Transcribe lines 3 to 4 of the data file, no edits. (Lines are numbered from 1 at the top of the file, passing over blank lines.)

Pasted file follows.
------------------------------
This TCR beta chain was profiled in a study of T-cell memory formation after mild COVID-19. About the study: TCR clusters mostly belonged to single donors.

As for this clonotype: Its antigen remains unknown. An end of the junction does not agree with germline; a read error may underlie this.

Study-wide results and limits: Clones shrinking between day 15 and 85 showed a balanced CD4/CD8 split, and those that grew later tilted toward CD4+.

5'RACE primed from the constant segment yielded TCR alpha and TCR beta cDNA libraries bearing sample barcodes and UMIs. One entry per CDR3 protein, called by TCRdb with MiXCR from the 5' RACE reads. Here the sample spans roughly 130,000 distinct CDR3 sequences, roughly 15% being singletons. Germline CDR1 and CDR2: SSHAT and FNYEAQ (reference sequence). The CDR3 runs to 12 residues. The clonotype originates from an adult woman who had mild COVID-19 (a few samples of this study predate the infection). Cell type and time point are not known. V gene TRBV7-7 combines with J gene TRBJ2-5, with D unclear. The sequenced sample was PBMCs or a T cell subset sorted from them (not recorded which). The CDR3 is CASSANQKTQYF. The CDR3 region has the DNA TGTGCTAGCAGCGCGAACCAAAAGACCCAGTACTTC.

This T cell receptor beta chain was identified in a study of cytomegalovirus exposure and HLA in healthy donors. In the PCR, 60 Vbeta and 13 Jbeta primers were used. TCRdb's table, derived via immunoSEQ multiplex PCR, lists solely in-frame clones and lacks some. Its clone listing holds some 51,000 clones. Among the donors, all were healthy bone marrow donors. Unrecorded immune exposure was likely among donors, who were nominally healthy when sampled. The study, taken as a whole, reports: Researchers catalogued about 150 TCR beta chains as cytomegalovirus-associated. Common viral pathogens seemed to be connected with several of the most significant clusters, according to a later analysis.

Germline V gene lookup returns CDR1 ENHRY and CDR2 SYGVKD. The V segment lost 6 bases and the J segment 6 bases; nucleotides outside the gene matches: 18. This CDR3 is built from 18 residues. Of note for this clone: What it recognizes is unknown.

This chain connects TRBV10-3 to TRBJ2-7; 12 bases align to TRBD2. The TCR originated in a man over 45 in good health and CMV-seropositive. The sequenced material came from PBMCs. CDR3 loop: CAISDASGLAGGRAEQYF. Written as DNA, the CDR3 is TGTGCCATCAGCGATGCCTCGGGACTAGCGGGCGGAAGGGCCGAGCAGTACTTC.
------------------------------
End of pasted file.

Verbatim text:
Study-wide results and limits: Clones shrinking between day 15 and 85 showed a balanced CD4/CD8 split, and those that grew later tilted toward CD4+.

5'RACE primed from the constant segment yielded TCR alpha and TCR beta cDNA libraries bearing sample barcodes and UMIs. One entry per CDR3 protein, called by TCRdb with MiXCR from the 5' RACE reads. Here the sample spans roughly 130,000 distinct CDR3 sequences, roughly 15% being singletons. Germline CDR1 and CDR2: SSHAT and FNYEAQ (reference sequence). The CDR3 runs to 12 residues. The clonotype originates from an adult woman who had mild COVID-19 (a few samples of this study predate the infection). Cell type and time point are not known. V gene TRBV7-7 combines with J gene TRBJ2-5, with D unclear. The sequenced sample was PBMCs or a T cell subset sorted from them (not recorded which). The CDR3 is CASSANQKTQYF. The CDR3 region has the DNA TGTGCTAGCAGCGCGAACCAAAAGACCCAGTACTTC.